Psychiatric unit nurses are required to have an associate's or a bachelor's degree in nursing and a state nursing license. They care for individuals with psychiatric illnesses who need to be in inpatient or day hospital settings.
Psychiatric unit nurses care for patients with illness or disease that has led them to temporary or long-term hospitalization. They are responsible for direct care of a set of patients, facilitating their recovery through social interaction and traditional therapies. Psychiatric unit nurses are required to complete state nursing licensure requirements, and due to the complexity of this specialization, many employers prefer that these nurses hold a Bachelor of Science in Nursing (BSN). Additional voluntary certifications are also available to enhance these professionals' training and job prospects.
|Required Education||Associate's or bachelor's degree|
|Additional Requirements||State nursing license; voluntary specialty certification may be required by some employers|
|Projected Job Growth* (2018-2028)||12% for registered nurses|
|Median Salary* (2018)||$71,730 annually for registered nurses|
Source: *U.S. Bureau of Labor Statistics (BLS)
Psychiatric Unit Nurse Job Description
Psychiatric unit nurses are registered nurses (RNs) or advanced practice nurses (APNs) who specialize in the institutional care of patients with mental disorders. They work in psychiatric care units at large hospitals and medical centers, usually with patients who are staying in the unit for short term-evaluation or intensive treatment before being returned to their homes for long-term care. They share the same occupational focus and duties as other RNs or APNs, but their work with patients with various mental and behavioral conditions requires them to place focus on patient interaction, as their companionship with their patients is in many ways their primary mode of practice.
Psychiatric Unit Nurse Duties
Psychiatric unit nurses are usually assigned a caseload of patients and provide direct care to their patients, which includes facilitating social and emotional needs, supervising medication schedules and evaluating patient progress. These nurses may also collaborate with a variety of interdisciplinary professionals to determine and provide the best possible care for their patients. Educating the patients' family about them the conditions and how to create a supportive environment for the patients to return to for long-term care and recovery are also common duties.
As many patients are hospitalized because they are a danger to themselves and others, nurses are responsible for maintaining a safe environment through the use of monitoring devices and restraining techniques where deemed necessary. Psychiatric unit nurses provide social support for patients by creating and encouraging patients to take advantage of opportunities such as support groups, social activities and other therapeutic measures, as well as participating with patients where appropriate.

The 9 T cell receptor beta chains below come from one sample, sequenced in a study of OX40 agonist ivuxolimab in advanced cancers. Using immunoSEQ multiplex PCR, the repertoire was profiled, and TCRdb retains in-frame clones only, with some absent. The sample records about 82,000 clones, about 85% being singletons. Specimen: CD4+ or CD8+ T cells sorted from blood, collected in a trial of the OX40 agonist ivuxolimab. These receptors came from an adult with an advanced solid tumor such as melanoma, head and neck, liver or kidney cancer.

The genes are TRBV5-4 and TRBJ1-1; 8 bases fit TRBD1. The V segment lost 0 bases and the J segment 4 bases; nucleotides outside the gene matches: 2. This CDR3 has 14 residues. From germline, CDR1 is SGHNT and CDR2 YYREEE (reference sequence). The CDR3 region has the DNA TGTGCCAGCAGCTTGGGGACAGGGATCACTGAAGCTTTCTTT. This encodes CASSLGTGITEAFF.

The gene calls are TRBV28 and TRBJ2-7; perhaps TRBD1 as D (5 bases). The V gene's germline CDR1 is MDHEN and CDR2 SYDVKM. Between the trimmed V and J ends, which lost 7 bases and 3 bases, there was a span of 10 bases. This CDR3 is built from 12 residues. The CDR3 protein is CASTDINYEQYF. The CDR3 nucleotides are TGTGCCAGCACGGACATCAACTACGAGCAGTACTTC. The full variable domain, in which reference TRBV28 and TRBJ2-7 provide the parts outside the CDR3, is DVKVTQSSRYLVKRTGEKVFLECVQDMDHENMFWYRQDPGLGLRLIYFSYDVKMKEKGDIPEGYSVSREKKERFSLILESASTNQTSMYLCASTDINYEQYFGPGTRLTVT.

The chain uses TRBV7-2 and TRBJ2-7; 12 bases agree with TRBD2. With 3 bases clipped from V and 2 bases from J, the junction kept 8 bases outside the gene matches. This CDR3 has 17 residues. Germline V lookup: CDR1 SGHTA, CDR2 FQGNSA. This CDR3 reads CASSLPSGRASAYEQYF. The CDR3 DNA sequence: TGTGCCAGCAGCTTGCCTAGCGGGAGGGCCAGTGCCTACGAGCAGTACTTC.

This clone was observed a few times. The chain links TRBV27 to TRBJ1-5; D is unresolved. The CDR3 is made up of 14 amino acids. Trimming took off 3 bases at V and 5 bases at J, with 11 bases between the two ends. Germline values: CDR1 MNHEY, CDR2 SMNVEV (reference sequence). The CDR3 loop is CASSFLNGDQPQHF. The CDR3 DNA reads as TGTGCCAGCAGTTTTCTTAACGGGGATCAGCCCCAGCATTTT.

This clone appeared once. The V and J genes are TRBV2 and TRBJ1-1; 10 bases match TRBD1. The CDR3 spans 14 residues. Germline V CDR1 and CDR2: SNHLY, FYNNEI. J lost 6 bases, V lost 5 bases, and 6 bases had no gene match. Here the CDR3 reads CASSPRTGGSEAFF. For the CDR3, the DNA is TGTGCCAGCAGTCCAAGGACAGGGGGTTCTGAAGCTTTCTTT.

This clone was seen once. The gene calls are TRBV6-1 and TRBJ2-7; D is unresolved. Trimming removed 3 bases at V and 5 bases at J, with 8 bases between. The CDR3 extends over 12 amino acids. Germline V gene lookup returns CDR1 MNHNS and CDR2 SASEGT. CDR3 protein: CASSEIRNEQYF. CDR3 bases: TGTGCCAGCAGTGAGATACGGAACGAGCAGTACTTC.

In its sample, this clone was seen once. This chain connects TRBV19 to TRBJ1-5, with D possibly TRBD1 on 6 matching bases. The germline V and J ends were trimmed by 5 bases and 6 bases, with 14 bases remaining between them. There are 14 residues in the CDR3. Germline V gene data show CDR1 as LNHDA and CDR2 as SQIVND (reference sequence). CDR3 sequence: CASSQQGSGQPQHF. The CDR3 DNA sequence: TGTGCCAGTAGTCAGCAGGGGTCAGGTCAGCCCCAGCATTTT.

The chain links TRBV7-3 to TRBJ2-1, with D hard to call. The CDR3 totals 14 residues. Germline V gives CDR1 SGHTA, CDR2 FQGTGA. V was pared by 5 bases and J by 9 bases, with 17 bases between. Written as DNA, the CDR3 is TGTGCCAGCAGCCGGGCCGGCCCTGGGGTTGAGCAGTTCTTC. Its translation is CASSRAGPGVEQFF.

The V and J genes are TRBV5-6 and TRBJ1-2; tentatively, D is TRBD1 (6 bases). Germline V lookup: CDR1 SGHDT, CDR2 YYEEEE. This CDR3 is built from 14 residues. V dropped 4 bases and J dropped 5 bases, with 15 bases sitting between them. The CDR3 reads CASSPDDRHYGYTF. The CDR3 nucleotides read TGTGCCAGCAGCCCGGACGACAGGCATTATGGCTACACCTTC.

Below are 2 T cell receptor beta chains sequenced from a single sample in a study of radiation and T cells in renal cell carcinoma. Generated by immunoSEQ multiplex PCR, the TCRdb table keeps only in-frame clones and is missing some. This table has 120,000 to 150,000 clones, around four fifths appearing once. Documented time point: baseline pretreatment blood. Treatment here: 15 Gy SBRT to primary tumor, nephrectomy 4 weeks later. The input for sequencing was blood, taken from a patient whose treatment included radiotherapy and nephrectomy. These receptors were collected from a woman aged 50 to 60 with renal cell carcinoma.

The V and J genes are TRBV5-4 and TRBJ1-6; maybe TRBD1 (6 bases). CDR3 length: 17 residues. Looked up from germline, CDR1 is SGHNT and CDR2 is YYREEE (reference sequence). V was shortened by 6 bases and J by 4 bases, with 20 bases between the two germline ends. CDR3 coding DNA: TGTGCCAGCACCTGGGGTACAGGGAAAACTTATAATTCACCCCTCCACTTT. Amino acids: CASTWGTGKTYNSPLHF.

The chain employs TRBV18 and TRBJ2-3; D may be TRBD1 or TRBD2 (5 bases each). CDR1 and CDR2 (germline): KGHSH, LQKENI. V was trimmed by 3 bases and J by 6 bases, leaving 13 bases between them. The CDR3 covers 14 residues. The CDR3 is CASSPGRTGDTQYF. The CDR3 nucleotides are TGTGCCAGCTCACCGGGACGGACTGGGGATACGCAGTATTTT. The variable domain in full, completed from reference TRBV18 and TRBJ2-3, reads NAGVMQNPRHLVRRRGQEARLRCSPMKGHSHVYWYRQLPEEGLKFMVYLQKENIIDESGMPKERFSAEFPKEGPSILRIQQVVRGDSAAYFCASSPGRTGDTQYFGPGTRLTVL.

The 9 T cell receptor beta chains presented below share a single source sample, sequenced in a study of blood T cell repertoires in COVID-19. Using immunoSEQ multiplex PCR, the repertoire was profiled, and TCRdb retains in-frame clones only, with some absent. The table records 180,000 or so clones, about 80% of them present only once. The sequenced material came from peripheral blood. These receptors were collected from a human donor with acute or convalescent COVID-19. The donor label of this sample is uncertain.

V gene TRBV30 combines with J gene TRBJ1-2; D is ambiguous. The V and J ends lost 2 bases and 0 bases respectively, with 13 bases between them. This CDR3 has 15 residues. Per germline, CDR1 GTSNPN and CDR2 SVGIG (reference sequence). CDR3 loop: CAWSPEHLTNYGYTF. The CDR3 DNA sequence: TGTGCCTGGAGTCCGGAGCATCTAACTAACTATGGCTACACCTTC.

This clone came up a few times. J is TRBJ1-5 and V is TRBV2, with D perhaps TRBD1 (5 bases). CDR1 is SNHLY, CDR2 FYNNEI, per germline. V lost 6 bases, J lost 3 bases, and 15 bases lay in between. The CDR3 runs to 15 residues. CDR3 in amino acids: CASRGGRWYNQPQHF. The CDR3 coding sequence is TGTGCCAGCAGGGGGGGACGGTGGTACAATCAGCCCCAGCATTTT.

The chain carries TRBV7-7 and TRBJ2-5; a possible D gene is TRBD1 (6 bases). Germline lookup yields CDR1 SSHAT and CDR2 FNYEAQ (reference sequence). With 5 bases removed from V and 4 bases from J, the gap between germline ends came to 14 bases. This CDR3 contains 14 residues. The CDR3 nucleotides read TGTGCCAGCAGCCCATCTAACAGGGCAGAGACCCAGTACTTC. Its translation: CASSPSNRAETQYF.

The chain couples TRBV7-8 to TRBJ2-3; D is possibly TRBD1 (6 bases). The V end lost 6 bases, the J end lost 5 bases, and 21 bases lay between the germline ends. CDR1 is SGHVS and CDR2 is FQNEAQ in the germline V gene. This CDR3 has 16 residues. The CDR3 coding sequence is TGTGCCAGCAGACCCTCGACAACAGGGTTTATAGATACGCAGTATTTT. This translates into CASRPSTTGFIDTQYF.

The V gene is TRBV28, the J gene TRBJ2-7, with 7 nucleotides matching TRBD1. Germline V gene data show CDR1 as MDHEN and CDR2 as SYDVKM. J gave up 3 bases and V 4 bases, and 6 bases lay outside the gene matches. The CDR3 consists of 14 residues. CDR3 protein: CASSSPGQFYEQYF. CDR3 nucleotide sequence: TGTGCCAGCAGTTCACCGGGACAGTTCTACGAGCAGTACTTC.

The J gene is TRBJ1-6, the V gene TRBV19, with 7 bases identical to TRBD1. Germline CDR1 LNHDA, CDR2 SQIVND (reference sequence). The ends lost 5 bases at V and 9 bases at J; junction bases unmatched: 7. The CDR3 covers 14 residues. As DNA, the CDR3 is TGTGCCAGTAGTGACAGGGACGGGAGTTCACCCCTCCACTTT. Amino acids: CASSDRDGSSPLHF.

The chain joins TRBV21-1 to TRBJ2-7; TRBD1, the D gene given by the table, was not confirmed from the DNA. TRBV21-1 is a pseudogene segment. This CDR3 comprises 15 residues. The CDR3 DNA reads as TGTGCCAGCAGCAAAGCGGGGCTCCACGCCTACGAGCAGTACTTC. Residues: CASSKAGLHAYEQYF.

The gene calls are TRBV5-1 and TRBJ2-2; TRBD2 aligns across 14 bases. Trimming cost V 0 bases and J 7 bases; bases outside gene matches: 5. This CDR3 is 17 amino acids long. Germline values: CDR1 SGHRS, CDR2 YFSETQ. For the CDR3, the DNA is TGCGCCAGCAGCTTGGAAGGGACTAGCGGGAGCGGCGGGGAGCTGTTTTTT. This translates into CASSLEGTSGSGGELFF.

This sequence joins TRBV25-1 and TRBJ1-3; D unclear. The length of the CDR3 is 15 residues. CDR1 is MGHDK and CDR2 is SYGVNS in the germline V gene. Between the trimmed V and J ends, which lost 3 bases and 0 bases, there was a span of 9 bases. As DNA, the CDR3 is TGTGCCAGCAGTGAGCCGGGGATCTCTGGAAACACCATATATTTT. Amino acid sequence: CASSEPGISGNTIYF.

Psychiatric Unit Nurse Requirements
The BLS notes that psychiatric unit nurses are subject to similar requirements as other RNs or APNs. They must complete a nursing program, such as the Associate of Applied Science (AAS) in Nursing, Associate Degree in Nursing (ADN) or Bachelor of Science in Nursing (BSN), through an accredited college, university or hospital. All of these will allow students to begin a career as a registered nurse, but due to the nature of the specialization, most psychiatric units require RNs to possess a BSN.
Many schools offer accelerated BSN programs for graduates of ADN and diploma programs. Graduates of nursing programs are then required to complete the National Council Licensure Examination, a national qualifying exam, to receive the required licensure as a registered nurse.
In addition to basic educational and licensing requirements, there are several voluntary certifications that psychiatric units may prefer or require from candidates. A Basic Life Support (BLS) certification in basic lifesaving and stabilization techniques is often a requirement for hire as a psychiatric unit nurse.
Courses are offered in many hospitals or online through the American Heart Association. Employers may also prefer certification in psychosocial health nursing. The American Nurses Credentialing Center offers a registered nurse-board certified (RN-BC) credential in this psychiatric and mental health nursing.
Job Outlook and Salary Statistics
The U.S. Bureau of Labor Statistics (BLS) reports that job opportunities are expected to be excellent for registered nurses in general, with a projected increase much faster than average through 2028. In May 2018, the BLS reported that professionals in the 90th percentile or higher earned $106,530 or more per year, whereas the bottom 10th percentile earned $50,800 or less per year.
Although an associate's degree in nursing may be sufficient to enter this field, employers typically prefer nurses with a bachelor's degree. RNs are also required to hold state licensure, and additional training may be required. Psychiatric unit nurses care for patients with emotional illnesses who require hospitalization. The job prospects for those in this field are projected to be quite good for the next decade.